For one romantic night away, two days of cleaning, prep, and angst? This neurosis is not like me. Someone else staying in our home was never a big deal. But then came lockdown, and an easy domestic chaos that never ended.
Our recent trips have been separate and brief, no dogsitter needed. Now, we want to travel together before we turn decrepit, the next pandemic arrives, or the world blows up. To ready the current dog, who is even clingier than his predecessors, we decided to start with just one night away.
And I flew into a panic.
Seeing our home through a stranger’s eyes meant registering the mascara stains on my makeup cloth, the darker ecru sweat stains on our cream sheets, the bras looped over a closet doorknob. Through the house I flew, stuffing stuff into closets, glugging bleach into the washing machine, sweeping and scrubbing. For the first time in years, I registered the odd miscellany of mismatched sheets and pillow cases crazystacked on a top shelf—and realized that the assortment of remedies below could stock an old-fashioned apothecary.
What would the dogsitter make of us? He is young; he has yet to accumulate extra supplies, favorite objects, odd medicaments, old but loved clothes. He may never.
Why did I care? People have their own lives to lead, and they are far less interested in mine than I fear or hope they are. But I need this reminder because I am interested in theirs. Years of writing profiles taught me to pay attention to the physical stuff people surround themselves with. Years of devouring murder mysteries proved how many clues all this stuff contains. Our dogsitter will know that I feel the need for twenty-seven lipsticks, some so old they taste funny. That we remain fond of childhood stuffed animals. That we keep piles of reference books just in case we need to reread The Dead Sea Scrolls in English, brush up on Warfare & Diplomacy in Pre-Colonial West Africa, or consult Mrs. Byrne’s Dictionary of Unusual, Obscure, and Preposterous Words. Google cannot take us to these places.
For parties, all the detritus gets swept into the laundry room. The dogsitter’s scrutiny will be more intimate. He will live in our cozy carapace, in either snug comfort or existential horror. Our hotel, by contrast, will be neutral: no one else’s personality will intrude upon the experience. But living in someone else’s home is like being trapped overnight in an elevator with two sales reps from the company five floors up.
He shows up early, before I can do a last wipe-down of the kitchen. I demonstrate the quirks of the boxy thirty-year-old TV that refuses to die, the primitive Roku box perched on top, the button we use for changing channels because we gave up on an array of confounding remotes. “There are lots of DVDs,” I add brightly. He repeats the word in wonderment. He has not watched a DVD in half his short life.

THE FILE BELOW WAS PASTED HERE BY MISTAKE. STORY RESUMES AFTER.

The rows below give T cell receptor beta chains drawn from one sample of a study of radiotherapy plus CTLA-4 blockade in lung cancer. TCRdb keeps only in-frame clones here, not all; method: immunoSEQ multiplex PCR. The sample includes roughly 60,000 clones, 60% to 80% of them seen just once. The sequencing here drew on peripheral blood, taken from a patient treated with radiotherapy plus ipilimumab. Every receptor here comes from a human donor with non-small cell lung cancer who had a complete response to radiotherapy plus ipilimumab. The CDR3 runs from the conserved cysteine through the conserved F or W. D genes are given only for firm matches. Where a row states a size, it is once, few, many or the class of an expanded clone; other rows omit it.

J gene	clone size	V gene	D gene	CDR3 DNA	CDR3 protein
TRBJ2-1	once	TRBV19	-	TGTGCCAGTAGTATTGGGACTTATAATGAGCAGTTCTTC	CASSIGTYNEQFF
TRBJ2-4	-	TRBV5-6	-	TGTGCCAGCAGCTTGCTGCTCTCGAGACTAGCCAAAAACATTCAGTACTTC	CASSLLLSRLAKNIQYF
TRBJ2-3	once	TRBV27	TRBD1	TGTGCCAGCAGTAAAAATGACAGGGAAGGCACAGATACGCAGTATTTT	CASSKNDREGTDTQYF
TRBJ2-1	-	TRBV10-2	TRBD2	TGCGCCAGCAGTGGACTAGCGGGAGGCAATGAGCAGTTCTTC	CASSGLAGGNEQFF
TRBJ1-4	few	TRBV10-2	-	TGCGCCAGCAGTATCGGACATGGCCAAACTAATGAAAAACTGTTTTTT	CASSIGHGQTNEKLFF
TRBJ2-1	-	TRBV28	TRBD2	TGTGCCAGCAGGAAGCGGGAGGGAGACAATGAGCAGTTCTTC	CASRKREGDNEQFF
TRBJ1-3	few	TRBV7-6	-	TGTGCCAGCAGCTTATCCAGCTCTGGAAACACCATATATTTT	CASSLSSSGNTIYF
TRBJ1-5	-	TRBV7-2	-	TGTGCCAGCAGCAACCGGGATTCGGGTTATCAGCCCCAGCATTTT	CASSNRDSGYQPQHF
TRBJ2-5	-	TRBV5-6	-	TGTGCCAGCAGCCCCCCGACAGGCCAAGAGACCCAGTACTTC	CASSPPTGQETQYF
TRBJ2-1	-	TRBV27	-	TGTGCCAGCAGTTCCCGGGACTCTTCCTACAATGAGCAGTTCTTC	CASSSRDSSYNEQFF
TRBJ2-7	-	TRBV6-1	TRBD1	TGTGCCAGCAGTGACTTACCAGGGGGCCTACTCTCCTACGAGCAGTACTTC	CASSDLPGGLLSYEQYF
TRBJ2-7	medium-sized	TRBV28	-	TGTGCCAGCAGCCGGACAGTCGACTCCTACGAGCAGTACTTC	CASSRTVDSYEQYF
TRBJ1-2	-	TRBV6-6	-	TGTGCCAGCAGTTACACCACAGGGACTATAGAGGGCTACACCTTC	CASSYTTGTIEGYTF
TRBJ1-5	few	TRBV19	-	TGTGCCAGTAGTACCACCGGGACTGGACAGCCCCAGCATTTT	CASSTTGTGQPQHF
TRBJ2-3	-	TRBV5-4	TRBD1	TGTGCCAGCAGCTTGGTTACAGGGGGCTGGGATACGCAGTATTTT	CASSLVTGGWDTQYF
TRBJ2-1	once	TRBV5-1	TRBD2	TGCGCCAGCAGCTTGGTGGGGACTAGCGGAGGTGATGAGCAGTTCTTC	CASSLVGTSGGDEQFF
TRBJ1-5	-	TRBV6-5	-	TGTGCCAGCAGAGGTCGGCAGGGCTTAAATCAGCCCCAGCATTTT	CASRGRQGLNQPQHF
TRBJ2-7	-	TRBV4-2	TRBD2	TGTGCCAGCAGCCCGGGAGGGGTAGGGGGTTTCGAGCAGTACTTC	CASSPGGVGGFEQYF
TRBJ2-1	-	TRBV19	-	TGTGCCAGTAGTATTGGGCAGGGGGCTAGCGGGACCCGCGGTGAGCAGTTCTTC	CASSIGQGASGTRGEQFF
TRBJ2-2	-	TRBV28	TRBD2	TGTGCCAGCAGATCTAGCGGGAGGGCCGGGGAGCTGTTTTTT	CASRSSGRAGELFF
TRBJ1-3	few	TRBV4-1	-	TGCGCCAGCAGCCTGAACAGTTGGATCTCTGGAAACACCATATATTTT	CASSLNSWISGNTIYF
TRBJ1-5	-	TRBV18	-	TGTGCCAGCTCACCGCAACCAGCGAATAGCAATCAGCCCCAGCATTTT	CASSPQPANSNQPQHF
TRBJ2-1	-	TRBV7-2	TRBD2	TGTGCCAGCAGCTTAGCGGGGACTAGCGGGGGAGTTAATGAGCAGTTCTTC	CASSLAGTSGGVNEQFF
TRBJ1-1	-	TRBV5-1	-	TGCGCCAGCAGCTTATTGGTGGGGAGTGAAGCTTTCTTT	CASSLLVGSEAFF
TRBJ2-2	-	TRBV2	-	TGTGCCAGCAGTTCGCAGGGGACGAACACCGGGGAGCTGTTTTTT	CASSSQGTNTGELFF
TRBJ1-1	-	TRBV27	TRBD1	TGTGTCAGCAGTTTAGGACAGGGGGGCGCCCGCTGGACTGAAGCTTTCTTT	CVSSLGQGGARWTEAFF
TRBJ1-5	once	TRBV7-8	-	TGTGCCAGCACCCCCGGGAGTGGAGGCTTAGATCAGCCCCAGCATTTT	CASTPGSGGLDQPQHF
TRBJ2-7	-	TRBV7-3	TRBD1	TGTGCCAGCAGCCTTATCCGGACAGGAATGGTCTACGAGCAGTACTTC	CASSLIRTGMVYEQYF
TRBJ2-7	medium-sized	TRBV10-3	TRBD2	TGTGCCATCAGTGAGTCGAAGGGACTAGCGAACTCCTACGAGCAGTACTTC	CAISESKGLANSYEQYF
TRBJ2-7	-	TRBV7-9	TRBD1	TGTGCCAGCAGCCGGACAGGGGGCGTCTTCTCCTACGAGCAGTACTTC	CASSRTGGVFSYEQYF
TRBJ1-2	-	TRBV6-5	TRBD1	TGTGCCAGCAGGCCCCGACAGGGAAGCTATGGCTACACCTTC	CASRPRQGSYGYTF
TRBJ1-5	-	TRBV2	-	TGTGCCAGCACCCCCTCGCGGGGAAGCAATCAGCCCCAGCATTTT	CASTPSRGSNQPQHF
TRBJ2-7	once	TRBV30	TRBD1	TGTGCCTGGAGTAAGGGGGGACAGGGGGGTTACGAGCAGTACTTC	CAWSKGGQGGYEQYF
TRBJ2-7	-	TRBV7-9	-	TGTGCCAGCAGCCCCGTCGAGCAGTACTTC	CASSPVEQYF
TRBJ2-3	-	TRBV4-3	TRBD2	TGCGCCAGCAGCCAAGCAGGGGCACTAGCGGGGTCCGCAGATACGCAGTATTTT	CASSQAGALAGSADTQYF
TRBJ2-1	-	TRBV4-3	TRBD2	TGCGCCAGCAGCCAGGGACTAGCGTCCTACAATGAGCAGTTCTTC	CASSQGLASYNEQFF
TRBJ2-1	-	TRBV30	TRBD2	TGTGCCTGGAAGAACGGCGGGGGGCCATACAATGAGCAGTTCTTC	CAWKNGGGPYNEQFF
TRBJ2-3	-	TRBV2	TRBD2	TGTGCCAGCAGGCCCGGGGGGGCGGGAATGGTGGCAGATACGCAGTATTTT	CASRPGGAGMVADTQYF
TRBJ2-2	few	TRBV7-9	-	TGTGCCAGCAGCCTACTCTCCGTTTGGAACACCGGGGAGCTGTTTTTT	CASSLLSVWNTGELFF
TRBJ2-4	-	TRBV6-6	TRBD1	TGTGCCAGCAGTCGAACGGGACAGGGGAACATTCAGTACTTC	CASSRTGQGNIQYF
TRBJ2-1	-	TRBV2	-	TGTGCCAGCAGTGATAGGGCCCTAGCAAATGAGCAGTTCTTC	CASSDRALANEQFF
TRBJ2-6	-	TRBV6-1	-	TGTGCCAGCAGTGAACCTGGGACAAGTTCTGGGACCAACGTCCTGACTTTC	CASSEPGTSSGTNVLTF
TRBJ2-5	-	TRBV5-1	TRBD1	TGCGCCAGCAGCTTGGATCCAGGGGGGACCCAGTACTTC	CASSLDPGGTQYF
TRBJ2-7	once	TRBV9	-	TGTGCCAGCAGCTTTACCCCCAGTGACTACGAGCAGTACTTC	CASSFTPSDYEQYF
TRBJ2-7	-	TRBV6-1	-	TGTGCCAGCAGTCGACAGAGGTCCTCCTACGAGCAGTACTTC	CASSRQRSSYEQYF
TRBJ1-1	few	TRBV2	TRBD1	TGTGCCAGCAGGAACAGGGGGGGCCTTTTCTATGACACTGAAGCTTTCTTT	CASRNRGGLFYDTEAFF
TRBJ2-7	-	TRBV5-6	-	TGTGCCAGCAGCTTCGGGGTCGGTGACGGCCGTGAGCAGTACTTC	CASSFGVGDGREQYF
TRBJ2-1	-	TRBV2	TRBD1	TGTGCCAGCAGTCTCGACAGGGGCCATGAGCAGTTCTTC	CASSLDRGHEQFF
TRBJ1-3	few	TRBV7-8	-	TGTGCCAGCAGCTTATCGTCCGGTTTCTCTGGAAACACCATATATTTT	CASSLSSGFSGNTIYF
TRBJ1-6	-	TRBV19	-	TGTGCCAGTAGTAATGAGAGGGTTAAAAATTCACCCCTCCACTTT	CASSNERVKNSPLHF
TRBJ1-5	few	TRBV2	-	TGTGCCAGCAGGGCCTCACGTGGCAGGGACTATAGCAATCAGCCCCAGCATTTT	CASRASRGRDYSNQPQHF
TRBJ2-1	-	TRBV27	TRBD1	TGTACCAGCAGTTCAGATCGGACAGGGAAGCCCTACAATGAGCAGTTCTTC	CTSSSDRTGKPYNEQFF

I decide not to mention the vinyl collection and turntable in the other room.
“The jug in the fridge door is for compost,” I say instead, worried about what he might imagine we do with a stained container of rotting cores and peels. I show him the recycling, aware of the million ways we do not live sustainably. Standards vary so widely these days, and information changes so fast, that on the sliding scale between austerity and waste I have no idea where we land.
How people lived was more similar, I suspect, in the Years of Conformity. The years before the class gap yawned wide, ideologies pulled us all in different directions, and tech made it possible to chase eccentric interests all over the globe. We still share the same needs—food, softness, warmth, safety. But there is another layer now, an endless array of choices that send us flying off in different directions. All that seem clear are the extremes: self-abnegation or hoarding. The vast space between them is a gray blur.
The thought jolts me: I left a gray-blurred Swedish dishcloth—the stained one I use for real messes—out on the counter. Will he think we use it on our dishes? Stained, a word for sins and permanent ruination. No wonder people love stainless steel appliances and buy toxic stain removers by the gallon….
Oh, well. Much as I hate my slovenly housekeeping, I hate sterility even more. I forget about the house and have a wonderful weekend.
The dogsitter, it turns out, is not the least judgmental—at least, he does not wince or smirk, and he sounds happy to return in March. The dog adores him. Relieved on all counts, we write a check and say goodbye. Pandora’s box has been safely entered and exited.
But my new ease wobbles when I pull out my desk drawer and see half a chocolate bar, slid out of its wrapper and forgotten. A siren call for a mouse with a sweet tooth, and surely there is one among the family that has been stealing the dog’s kibble and stashing it behind the lazy-Susan cabinet. That was a secret I kept from the dogsitter, and now this chocolate is another. Here it sits, naked, shedding bits of dark chocolate on a jumble of pens.
Naked. That was how I felt when we left. Ashamed at how far we had slid into messy comfort. Aware, if I am to lie on a couch, of how my immaculate, minimalist mother would react. Since her death, I have embraced my husband’s lower standards. (Or were they always, deep down, my own?)
The new goal: to live at the fulcrum between privacy and hospitality. In a house set up for our comfort but ready to welcome others at a moment’s notice. Never as immaculate as my mother’s, never as let-go as lockdown left us.
Seems it was not the dogsitter’s opinion of us that terrified me. It was my own.
Read more by Jeannette Cooperman here.